The Flying Colours Maths Blog: Latest posts

Ask Uncle Colin: An elastic speed limit

Dear Uncle Colin, I clumsily dropped a particle of mass $m$! Luckily, it’s attached to a light elastic string with a modulus of elasticity of $3mg$ and natural length $a$. The other end of the string is attached to the point where I dropped the weight from. When I say

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The Mathematical Ninja and the Tangents Near 1

“Forty-two degrees,” said the Mathematical Ninja, as smugly as possible while still using degrees. The student’s hand had barely twitched towards the calculator. “Go ahead, punk,” said the Mathematical Ninja. “Make my day.” “Righto,” said the student, and tapped in $\tan^{-1} \left( 0.9 \right)$, carefully closing the bracket. “41.987. That’s

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Ask Uncle Colin: Radians Celsius

Dear Uncle Colin, Inspired by a recent XKCD cartoon, I want to start measuring temperatures in radians celsius. How can I quickly convert between the two? Made Up Nonsense? Réaumur’s Octogesimal First up, MUNRO, that’s a really bad idea. I’ve said elsewhere that I don’t like degrees for measuring angles,

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On recurring decimals

It’s encouraging to see a few less-predictable questions coming up in the new GCSE and A-level specifications. @mathsjem highlighted an especially nice GCSE one: Question 26 from yesterday’s Edexcel Methods 2 GCSE paper. Helpful for revising recurring decimals. — Jo Morgan (@mathsjem) June 17, 2016 This is unusual more

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Ask Uncle Colin: Rational Trigonometric Values

Dear Uncle Colin, You know how sometimes $\sin(2x)$ is rational and $\sin(5x)$ is rational and $\sin(7x)$ is rational, right? Would that necessarily mean that $\sin(12x)$ is rational? Asking for a friend. — Perhaps You THink All Geometry’s On Right Angled Stuff Hi, PYTHAGORAS, I believe it does! (In fact, I

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An alternative proof of the $\sin(2x)$ identity

Uncle Colin recently explained how he would prove the identity $\sin(2x) \equiv 2 \sin(x)\cos(x)$. Naturally, that isn’t the only proof. @traumath pointed me at an especially elegant one involving the unit circle. Suppose we have an isosceles triangle set up like this: The vertical ‘base’ of the triangle is $2\sin(\alpha)$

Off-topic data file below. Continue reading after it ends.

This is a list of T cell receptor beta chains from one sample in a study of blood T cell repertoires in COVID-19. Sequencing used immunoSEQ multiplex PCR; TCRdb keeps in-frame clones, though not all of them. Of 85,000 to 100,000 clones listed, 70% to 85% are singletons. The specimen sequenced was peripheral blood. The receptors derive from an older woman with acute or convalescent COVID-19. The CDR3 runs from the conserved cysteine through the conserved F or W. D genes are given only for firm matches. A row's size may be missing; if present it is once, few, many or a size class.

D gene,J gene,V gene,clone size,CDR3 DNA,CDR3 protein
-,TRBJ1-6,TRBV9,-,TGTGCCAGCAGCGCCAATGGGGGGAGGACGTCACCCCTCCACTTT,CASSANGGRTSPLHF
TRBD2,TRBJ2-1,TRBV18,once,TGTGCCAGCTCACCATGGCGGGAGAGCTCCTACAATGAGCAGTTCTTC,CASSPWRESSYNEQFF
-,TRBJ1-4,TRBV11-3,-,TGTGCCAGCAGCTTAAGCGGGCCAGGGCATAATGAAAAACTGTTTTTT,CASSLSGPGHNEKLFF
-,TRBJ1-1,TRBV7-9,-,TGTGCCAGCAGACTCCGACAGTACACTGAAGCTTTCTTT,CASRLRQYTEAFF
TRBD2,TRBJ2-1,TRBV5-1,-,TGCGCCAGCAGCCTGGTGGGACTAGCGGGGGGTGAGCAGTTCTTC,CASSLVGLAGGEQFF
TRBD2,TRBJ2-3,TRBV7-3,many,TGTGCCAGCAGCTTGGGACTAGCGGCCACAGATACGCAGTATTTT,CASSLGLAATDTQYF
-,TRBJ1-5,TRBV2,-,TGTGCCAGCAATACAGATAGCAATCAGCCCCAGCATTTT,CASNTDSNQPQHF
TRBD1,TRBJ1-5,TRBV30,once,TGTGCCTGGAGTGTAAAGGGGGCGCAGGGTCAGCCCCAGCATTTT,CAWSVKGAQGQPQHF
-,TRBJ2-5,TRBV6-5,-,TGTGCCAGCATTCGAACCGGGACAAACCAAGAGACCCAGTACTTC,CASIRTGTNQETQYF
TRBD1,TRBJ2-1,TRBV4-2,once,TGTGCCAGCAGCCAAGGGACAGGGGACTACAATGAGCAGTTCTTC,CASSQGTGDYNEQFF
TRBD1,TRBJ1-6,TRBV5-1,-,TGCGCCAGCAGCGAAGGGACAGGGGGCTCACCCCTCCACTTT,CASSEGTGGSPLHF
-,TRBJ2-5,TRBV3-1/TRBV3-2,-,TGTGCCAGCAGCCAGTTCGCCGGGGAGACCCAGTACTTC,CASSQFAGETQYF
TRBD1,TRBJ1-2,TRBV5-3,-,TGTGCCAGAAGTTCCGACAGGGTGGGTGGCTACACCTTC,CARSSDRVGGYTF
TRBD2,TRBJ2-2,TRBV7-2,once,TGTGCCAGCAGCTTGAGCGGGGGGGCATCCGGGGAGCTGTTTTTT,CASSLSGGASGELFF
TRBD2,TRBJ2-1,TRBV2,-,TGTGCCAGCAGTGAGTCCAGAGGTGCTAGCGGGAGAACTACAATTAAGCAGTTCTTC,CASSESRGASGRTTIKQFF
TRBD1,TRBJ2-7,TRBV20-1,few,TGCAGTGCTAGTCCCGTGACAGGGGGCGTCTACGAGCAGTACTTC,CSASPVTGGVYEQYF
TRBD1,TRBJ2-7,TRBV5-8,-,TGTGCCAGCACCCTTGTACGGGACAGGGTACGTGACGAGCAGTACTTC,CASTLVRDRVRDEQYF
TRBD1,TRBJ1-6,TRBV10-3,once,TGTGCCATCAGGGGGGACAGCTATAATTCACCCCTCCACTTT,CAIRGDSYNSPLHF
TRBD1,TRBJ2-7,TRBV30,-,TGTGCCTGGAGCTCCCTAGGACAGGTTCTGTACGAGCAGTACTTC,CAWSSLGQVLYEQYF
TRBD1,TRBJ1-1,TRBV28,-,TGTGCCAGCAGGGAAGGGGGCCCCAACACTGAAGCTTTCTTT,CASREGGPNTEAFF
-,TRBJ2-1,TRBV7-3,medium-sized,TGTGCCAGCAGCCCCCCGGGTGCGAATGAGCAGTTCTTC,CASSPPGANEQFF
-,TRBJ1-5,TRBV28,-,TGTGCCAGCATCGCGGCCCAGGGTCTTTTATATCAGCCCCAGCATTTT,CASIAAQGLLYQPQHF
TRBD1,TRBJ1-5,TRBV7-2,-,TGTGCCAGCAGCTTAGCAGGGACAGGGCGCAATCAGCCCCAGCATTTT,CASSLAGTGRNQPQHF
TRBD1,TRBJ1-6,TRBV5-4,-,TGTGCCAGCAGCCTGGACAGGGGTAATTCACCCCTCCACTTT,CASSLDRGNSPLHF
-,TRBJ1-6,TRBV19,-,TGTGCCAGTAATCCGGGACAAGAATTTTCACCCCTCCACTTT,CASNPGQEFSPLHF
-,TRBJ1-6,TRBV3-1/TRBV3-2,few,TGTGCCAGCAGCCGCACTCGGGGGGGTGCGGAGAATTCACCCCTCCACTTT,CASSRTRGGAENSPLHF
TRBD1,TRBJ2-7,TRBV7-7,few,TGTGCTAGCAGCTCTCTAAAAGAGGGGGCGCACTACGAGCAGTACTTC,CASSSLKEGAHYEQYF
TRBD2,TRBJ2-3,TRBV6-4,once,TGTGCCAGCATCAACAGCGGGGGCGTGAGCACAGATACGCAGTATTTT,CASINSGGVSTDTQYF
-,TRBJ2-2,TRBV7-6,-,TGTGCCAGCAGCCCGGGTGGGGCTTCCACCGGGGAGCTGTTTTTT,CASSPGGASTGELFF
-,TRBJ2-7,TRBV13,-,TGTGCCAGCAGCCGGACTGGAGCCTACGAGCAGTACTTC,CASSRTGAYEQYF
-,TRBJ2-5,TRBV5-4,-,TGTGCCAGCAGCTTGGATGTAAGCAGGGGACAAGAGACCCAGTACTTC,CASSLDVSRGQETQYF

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Ask Uncle Colin: why does the normal distribution stop at $z=\pm 4$?

Dear Uncle Colin, In Statistics, we were shown a picture of the standardised normal distribution curve, and the base stops at +4 and -4. Why is it not $\pm 5$, $\pm 10$, or anything else? Is there something special about 4? — Got An Unanswered Statistics Struggle Dear GAUSS, The

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Repdigit endings to squares

Over at @onthisdayinmath, Pat highlights a @jamestanton question about squares: $2^2$ ends with 4 and $12^2$ ends with 44. Is there a square than ends 444? How about one that ends 4444? Pat’s answer (yes to the first — $38^2 = 1444$ is the smallest — and probably not to

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Wrong, But Useful: Episode 36

In this month’s episode, @reflectivemaths and @icecolbeveridge discuss: Dave is baffled by the idea of the Anniversary Games but happy to have a reduced workload We agree on the name and age of the podcast Number of the podcast: 36, the smallest non-trivial square triangle number. Colin has a new

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Ask Uncle Colin: How do I multiply mixed fractions?

Dear Uncle Colin, I’m OK at multiplying simple fractions by numbers and fractions by each other, but I don’t understand how to multiply mixed fractions together. Help! — Variations In Numerators Can Upset Learners Understanding Maths Hello VINCULUM1 ! I think I’m on record as saying that mixed fraction are

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